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The daily Tar Heel. (Chapel Hill, N.C.) 1946-current, November 06, 1971, Page 1, Image 1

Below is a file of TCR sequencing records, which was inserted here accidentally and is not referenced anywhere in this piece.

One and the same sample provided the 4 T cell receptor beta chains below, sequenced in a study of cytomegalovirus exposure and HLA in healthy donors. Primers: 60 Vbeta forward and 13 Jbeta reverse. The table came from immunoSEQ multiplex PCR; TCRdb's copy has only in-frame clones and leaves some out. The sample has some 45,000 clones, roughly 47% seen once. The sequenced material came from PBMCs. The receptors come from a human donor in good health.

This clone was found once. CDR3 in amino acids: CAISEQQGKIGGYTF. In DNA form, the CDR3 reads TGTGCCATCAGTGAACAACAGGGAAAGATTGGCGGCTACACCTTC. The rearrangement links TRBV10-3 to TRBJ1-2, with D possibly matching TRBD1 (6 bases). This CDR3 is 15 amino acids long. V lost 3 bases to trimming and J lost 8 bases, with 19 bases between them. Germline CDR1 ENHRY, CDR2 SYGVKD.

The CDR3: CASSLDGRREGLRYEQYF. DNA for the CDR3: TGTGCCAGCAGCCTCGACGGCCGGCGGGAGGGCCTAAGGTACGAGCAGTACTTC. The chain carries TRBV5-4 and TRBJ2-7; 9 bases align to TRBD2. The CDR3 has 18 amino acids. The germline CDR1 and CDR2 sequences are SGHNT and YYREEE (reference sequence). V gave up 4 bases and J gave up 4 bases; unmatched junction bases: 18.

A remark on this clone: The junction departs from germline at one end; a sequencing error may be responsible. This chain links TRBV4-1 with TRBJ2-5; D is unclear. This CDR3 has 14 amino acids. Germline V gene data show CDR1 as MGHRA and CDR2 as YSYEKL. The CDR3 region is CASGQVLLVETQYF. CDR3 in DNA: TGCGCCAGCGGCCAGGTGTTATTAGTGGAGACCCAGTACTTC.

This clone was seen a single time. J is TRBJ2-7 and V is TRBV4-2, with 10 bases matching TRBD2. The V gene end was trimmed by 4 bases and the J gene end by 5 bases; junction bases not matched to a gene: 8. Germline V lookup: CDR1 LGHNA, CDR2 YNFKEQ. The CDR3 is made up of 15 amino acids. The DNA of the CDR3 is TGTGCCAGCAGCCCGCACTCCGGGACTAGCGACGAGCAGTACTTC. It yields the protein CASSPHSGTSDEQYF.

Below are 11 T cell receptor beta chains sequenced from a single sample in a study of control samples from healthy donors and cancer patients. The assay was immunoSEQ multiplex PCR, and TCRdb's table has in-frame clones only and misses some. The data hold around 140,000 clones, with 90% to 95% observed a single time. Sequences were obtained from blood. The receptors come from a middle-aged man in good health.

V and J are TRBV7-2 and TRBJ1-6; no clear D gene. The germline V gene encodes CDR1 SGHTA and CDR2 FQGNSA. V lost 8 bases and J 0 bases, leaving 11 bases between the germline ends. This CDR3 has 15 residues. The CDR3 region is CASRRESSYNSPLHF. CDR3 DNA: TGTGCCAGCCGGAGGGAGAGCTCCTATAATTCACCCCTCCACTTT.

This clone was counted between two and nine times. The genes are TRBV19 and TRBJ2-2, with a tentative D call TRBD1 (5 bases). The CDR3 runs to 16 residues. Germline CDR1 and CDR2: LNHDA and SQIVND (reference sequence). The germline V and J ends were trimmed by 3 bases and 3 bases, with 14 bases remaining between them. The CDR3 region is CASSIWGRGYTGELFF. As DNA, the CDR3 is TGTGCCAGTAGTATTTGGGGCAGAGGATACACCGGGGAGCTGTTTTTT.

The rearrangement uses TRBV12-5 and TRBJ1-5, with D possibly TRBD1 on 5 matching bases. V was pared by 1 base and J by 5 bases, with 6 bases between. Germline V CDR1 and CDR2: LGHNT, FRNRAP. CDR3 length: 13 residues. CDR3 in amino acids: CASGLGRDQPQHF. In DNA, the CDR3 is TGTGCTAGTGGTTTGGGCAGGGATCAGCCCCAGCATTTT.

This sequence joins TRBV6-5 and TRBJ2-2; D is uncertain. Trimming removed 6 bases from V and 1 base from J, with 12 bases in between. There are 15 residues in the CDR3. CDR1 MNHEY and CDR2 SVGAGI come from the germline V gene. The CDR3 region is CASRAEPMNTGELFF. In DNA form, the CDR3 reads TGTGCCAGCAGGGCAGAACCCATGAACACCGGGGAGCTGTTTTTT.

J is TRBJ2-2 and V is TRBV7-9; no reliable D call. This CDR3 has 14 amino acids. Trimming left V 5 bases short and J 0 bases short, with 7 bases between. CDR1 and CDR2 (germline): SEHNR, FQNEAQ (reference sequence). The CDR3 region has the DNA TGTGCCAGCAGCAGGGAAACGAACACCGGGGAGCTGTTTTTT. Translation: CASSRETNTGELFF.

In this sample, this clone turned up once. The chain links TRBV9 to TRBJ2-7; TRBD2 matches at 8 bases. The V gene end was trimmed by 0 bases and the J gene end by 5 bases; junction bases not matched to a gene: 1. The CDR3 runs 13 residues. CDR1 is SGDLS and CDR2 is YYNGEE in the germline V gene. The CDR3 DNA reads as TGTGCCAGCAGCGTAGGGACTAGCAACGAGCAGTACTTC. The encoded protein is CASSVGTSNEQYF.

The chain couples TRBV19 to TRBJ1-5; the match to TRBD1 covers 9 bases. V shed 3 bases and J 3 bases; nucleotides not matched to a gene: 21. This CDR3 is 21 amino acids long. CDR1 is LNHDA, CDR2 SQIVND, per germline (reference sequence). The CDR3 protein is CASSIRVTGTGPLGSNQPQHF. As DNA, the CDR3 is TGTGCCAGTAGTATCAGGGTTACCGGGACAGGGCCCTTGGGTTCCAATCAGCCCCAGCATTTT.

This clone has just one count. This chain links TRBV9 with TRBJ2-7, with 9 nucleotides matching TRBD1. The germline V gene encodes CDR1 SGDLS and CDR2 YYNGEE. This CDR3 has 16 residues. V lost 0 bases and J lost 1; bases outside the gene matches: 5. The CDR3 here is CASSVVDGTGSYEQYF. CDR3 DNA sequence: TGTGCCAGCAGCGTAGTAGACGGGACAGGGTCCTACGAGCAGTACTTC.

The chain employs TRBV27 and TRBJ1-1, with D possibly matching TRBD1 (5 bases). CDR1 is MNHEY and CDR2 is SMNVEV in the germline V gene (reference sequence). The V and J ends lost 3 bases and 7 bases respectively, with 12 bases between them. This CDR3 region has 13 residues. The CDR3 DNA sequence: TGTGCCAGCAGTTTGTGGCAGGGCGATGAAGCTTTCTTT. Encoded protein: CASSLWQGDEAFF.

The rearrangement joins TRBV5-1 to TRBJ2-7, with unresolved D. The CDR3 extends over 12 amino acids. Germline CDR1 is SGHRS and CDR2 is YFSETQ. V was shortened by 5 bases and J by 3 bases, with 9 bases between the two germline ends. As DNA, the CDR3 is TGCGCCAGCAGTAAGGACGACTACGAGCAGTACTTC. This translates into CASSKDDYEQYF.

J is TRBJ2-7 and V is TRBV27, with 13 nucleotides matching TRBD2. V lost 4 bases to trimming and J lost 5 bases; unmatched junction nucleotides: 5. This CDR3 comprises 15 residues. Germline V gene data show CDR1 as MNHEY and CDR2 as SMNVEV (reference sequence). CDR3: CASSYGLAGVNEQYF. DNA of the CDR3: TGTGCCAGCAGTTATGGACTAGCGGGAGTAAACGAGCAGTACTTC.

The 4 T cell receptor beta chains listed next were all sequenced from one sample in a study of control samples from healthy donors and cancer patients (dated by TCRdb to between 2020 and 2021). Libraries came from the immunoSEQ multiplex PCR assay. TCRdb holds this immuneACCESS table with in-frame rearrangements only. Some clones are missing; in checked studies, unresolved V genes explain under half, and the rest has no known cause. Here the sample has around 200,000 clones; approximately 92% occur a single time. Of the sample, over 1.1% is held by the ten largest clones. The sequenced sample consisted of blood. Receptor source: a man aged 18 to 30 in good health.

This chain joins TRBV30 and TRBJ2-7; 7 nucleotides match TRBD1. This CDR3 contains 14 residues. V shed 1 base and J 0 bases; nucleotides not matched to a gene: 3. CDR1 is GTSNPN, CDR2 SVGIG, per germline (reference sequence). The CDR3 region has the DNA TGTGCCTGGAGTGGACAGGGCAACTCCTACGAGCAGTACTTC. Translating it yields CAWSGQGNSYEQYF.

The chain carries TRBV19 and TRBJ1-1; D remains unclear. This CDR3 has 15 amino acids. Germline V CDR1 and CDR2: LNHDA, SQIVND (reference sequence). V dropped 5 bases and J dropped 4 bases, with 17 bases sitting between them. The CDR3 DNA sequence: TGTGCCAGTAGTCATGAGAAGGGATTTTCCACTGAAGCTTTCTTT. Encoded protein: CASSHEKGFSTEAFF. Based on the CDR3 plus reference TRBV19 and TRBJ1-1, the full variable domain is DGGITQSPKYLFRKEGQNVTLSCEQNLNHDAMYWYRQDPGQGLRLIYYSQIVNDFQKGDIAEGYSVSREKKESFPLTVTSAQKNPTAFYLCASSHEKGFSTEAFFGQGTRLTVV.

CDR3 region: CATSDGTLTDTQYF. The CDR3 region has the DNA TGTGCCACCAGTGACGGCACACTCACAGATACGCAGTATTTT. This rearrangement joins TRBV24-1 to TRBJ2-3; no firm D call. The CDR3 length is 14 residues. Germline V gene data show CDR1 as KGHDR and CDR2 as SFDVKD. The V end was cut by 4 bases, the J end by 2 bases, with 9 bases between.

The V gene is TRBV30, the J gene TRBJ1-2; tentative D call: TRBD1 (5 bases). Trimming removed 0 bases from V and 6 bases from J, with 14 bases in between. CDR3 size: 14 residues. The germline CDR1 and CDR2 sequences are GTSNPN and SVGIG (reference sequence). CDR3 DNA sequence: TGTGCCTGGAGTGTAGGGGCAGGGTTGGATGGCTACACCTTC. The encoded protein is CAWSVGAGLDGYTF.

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Vol. 80, No. 58 m. 1 1 J n Tl ico cueci by Mark Whicker Sport s Writer As the Clemson Tigers, armed with momentum and a tough defense, invade Kenan Stadium today at 1:30, Tar Heel Coach Bill Dooley finally appears to have all his fortifications ready. The long-awaited return of tailback Ike Oglesby, plus a healed Geof Hamlin at fullback, will restore Carolina's backfield to its early-season status, although Oglesby probably will not start because his damaged leg muscles have not fully regained their strength. Paul Miller and Lewis JoUey, who combined for the two point conversion that beat William and Mary last week, 36-35, continue to hold down the fort at quarterback and wingback. And Dooley may need a maximum performance out of every one of his weapons to whip the -BlmeWliite UNC basketball team displays by Mark Whicker Sports Editor Varsity basketball practices at Carolina these days are protected from curious eyes by barricades and curtains, but the kind of talent that Coach Dean Smith has assembled this year is no secret to anybody. With four starters returning from last year's NIT champs, combining with heralded 6-10 transfer Robert McAdoo, the Tar Heels have been ranked highly in pre-season national polls and most observers give them a slight edge over Maryland for ACC supremacy. Smith unveils the Heels today in the Blue-White game in Carmichael Auditorium, scheduled to start at 4:30, or approximately 30 minutes after the UNC Clemson football game in Kenan Stadium. And along with the seemingly endless string of varsity talent. Smith has recruited five singularly talented freshmen who will mix it up with the varsity today. He will watch it from the sideline as freshman coach Bill Guthridge, coaching the Whites, tries to break the five-game winning streak of assistant coach John Lotz. Lotz, however, has an arresting amount of firepower. Captain Dennis Wuycik (18.4 points per game last year) leads off the Blue starting lineup, with To comply ivith new policy Greeks move by Cathey Rrackett Staff Writer All UNC fraternities and sororities have corrected or have made definite steps toward the required correction of the fire hazards cited in a recent fire inspection report, according to Pete Hall, assistant dean of men. The corrections were made in compliance with a new fire prevention policy formulated by Hall, Chapel Hill Fire Inspector J.H. Robertson and Chapel Hill Fire Chief Everett Lloyd after the aiieis by Ellen Gilliam 'Staff Writer The "living-learning" concept of residential living one of the University's only remaining alternatives for creating attractive living conditions for dormitory according to the five participants in Thursday's night panel discussion on student housing. The panel also called for more interest on the part of the University in providing "decent and adequate" housing for married and foreign students. The panel, sponsored by the Carolina Union Current Affairs Committee, included Robert Kepner, director uf Residence Life; Walter Daniels, Governor of Granville Residence College; Al Hayes, a member of the committee that TTn timeett n ACC Tigers in this week's ACC showdown. Clemson and Carolina are both unbeaten in the league. If the Tigers win, they have an excellent shot at the title because they get both Maryland and State at home -namely. Death Valley. If Carolina wins, another victory next week at Charlottesville would clinch a tie going into the Duke game Nov. 20. The Tar Heels have never won an ACC football title, although they shared one with State in 1963. The team that spoiled their sole possession of the crown that year was Clemson, which has won five ACC titles and tied for another. The Tigers shut out crippled Duke in Norfolk 3-0 Oct. 9, then beat Virginia 32-15 and Wake Forest 10-9. Both close wins were decided by the toe of Eddie Seigler. October 24 fire that gutted the Delta Kappa Epsilon fraternity house. Robertson will inspect the fraternity and sorority houses again beginning Monday. Some of the corrections involved are the lowering of amperage of fuse boxes, installation of new fan motors and the charging up of fire extinguishers. Hal said houses that have ordered new fan motors which will not be installed by the time of the inspection will not be penalized. Most of the corrections are a matter of house-cleaning, and thus inexpensive to presented the "no vancancy" report on Chapel Hill housing problems: Joe Grier, Governor of Morrison Residence College; and Steve Saunders, Chairman of the Residence College Federation. The University is moving toward special interst centers as a possible way of making dorm living more attractive in the future, Saunders said. "We used to think that distributing people with differing interests all around campus would promote interesting living situations for most students," Saunders said, "But now we have come to realize many students want to live with people with whom they have common interests." Saunders expressed regret at the discontinuation of Project Hinton, the residential experiment which existed for two years out at Hinton James. He said it living- V.;r o! . .-J Saturday, November 6. 1971 .lead Ci em son's overall kicking game is excellent. Jeff Siepe and Don Kelley -re dangerous punt returners. The pur.tir.g ot Tony Anderson was impressive in the victory over the Deacons. Dooley, however, is just as concerned about the Tiger passing. Both Tuhr.e and William and Mary burned the Tr Heel secondary badly. Tommy Kendrick rolled up ever 1 .400 yards passing both his sophomore and junior years. Now that Coach Hootie Ingram has moved ace defensive back Don Kelley to flanker, Kendrick has another fine receiver to go with tight end John McMakin. The running game is bolstered by a former quarterback contender, hard-running Rick Gilstrap. Other runners are Heide Davis, Rick Bukowsky and Smiley Sanders. talents today rising Sophomore Bobby Jones and McAdoo joining in the frontcourt. At guard, junior George Karl, who averaged a deceiving 12.3, will start with either Darrell lilston or Ray Nite, both sophomores. Lotz also has three outstanding freshmen: o 1 Ray Harrison from Greensboro. 6-10 lid Stahl from Columbus, Ohio and 67 Craig Swanson from Long Island. If that isn't enough, there's always hot-shooting John O'Donnell (23.9 with the freshmen). On the White side, Guthridge will probably start five seniors, led by 6-6 Bill Chamberlain, last year's most valuable player in the NIT. Another returning starter, Steve Previs, has been one of the best defenders in the South ever since he was a sophomore. The center is 610 Craig Corson; other starters are deadeye Kim Huband and improving Billy Chambers. On the bench, there's spectacular 6- 7 freshmen Don Washington from Washington. D.C. and 6-8 Donn Johnston, who played a vital role in the NIT win as a sophomore when Wuycik went out with a knee injury. Guard John Austin, transfer Roger Jamison, who played with McAdoo at Greensboro's Smith High and scrappy freshman guard Brad Hoffman round out the White lineup. to iDreveiit fire the individual houses, Hall said. However, the New requirements have caused some problems in the living situation. Hall specifically referred to a requirement calling for the removal of certain doors to private individuals' rooms. Hall spoke of several fraternity members who had moved out of the fraternity houses because of such action. Hall talked with Chief Lloyd about the possibility of using fireproof curtains to replace doors. Lloyd agreed the use of such curtains would comply with the regulations. learnm was a lack of faculty interest and cooperation that halted the project. "But the program is not dead." said Saxmders, and many of the students hope to revive it in the near future. Kepner said three current issues involved in the housing question are the need for adequate housing, desirable housing and meaningful learning experience. "'Living-learning' is the educational philosophy. Kepner said. "It significantly reverses the roles of the institution and the student." But the primary burden for initiating and following through with "living-learning" programs lies with the primary educators, namely the academic community and the faculty. Kepner said. As for the problem of adequate housing, Kepner said the University has Defensively, the T:eers held Mt Wae F-e-t or. the g:! '.me with middle !:r.ebaker Larr a 23-pour,Jer from Charlotte rated - A'J-ACC. The defence car. be m "vcd. however, on the ground. In the a:r, the secondary has had marked success, intercept:-?! Auburn's Pat Sullivan four times. Ben Anderon. Bobby J-hnon ar.d Siepe are the main reasons -a h S-:!!iv an. has been the only quarterback to pas , Clemson all year. Dooley cot a good performance from reserve tailback Billy Hite last week. After finding out ten minutes before the game that he would start. Hite hulled William and Mary for 14b yards Miller continued his bid for conference player of the year by coolly directing the Heels to two quick touchdowns at the end of both halves, pitching out to Joiley on the option for the final score and passing to Joiley for the winning conversion. When Hamlin and Oglesby were well and working together, Carolina had one of the top ground offenses in the country. "But just about anybody could have gained yards Saturday." said Hite. "Our line was unbelievable.'" Guards Ron Rusnak and Bobby Walters, tackles Jerry Sain and Bob Pratt and center Bob Thornton will all be returning next season, too. The "question mark' line has turned into an exclamation point; in fact, in a couple of games it was Carolina's best offensive department. The defense was pushed around shamefully by W & M Saturday, but as the Indians made a desperation drive Bud Grissom naiJet the quarterback and Richard Stilley made a saving interception. Both had played solidly all year, abetted by crashing ends Bill Chapman. Gene Brown and Bill Brafford, tackles Robbi VandenBroek, Eric Hyman and Pete Talty and top-drawer line-backers John Bunting, Ricky Packard, Terry Taylor and Mike Mansfield. Jim Webster will play more today after recovering from three injuries in his Carolina career. In the backfield. Rusty Culbreth, Lou Angelo, Phil Lamm and Stilley brace themselves for another aerial attack. Good passers, when protected from the Tar Heel pass rush, have moved the ball well against Carolina this year. It may come down to the kicking game: Nick Vidnovic's punting has been a bigger surprise than the offensive line, and Ken Craven is an accurate placekicker w ithin certain ranees. In addition to the formal requirements of the policy, an investigation of various types of alarm systems is being carried out by Robertson and Hall. After all information . concerning alarms is collected, it will be presented to the fraternities and sororities who will have the option of installing an alarm system. Alarm systems are only required by law in the newer houses. Hall cited the cooperation of individual fraternities in the election of fire marshals '"who plan to do more than just one fire drill per semester." lom no plans to build any new dorms in the next year. He mentioned, however, the class of "38 is planning to build a S2 million international student complex. Kepner explained that the state doesn't provide funds for the upkeep of the dorms and consequently the University, must charge dorm residents to maintain the low cost housing. "It's either required housing or higher rents," he said. Kepner said he realizes married students housing is m need of improvement and more units are needed. Kepner mentioned a recently completed study by the University Planning Office which calls for 300 additional units for married students. Nothing has been done on that proposal et. he said. . a. DTH staff photographer Scott Stewart took, this interesting shot of the Bell Tower Friday. Almost makes one think they could walk on it, huh7 Coalition pleased ivith results b Ellen Gilliam Staff Writer The Coalition for Grass announced this week the campus grass preservation campaign, which began on Oct. 12, has si far been a success. The beautification group, headed by sophomore Nancy Elliott, credited the campaign's success to the goodwill of students and faculty who have observed the detour signs and used the walks. The Physical Plant, in cooperation with CFG, re-seeded and placed straw over many worn paths and then urged walkers to avoid the renovated areas with signs that read: "Detour: Photosynthesis in Process," and "Be a Nonconformist: Use the Walks." New green grass sprang up within two weeks to replace well-worn paths in Polk and McCorckle places. The coalition plans to focus its attentions in the upcoming weeks on TODAY: partly cloudy and warmer; highs in the low 70s:lows in the mid 40s; chance of precipitation 10 percent today. 30 percent tonight. sing iiece Al Haves referred to the "gilded ghettos" in Chapel Hill and suggested the University take more respons.bility for student housing or that students give some thought to the idea of a student cooperative. The "gilded ghettos" are thoe private housing facilities such as University Gardens; places regarded as "nice" by students but which still have thm walls and often shoddy construction. Haves said. "It is ofte more profitable to scrimp on the quality of housing for students and take advantage of the student's situation." Haves said. The student housing market and demand pushes prices up for working class people who would ordinarily live in the housing students n.. ocdnv, he added. Founded February 23. 1893 1 1 for grass encouraging new students to join and work for campus beautification. Anyone interested may sign up at the Unson information desk for a conference, Miss Elliot said. Coalition member Lee Corum plans to submit a plan to the Building and Grounds Committee for the aquisition and placement of more trash cans around campus. The Physical Plant earlier objected to buying more of the big hi ue-and-white trash cans like those in The Pit and beside the Union on the grounds they were too difficult to empty. The cans Corum plans to suggest are wired baskets suspended on poles. According to Coram, the wire recepticles will be easy to empty and will be placed in the vicinity of buildings that have maintenance men already on hand who could empty them. "We're using the wrong psychology in handling the trash problem if we simply say 'We have four men who walk around picking up paper as their jobs so we'll just throw it down and they can pick it up.' We need to take a positive approach and provide recepticles," Corum said. The coalition also plans to look into the possibility of locating major parking areas for bicycles in strategic places around campus. Some students have been complaining about having to dodge bicycles and tripping over them when coming out of classes, said Comm. airy Daniels discussed the "continental" or German concept of University housing in which the University assumes no responsibility for the living conditions of its students. The other concept is the "Oxford-Cambridge" idea of "hvir.g-learnir.g," Daniels said. "More private housing like Granville Towers may be part of the answer to the housing problem," Daruels said. "But prices could be dominated and pushed upward if private enterprise controlled the market." Joe Grier said Morrison students think the profit made by the Morrison snack bar and the laundry should be channeled back into dorm maintenance and needs. He also called for more interest in the "living-learning" concept. O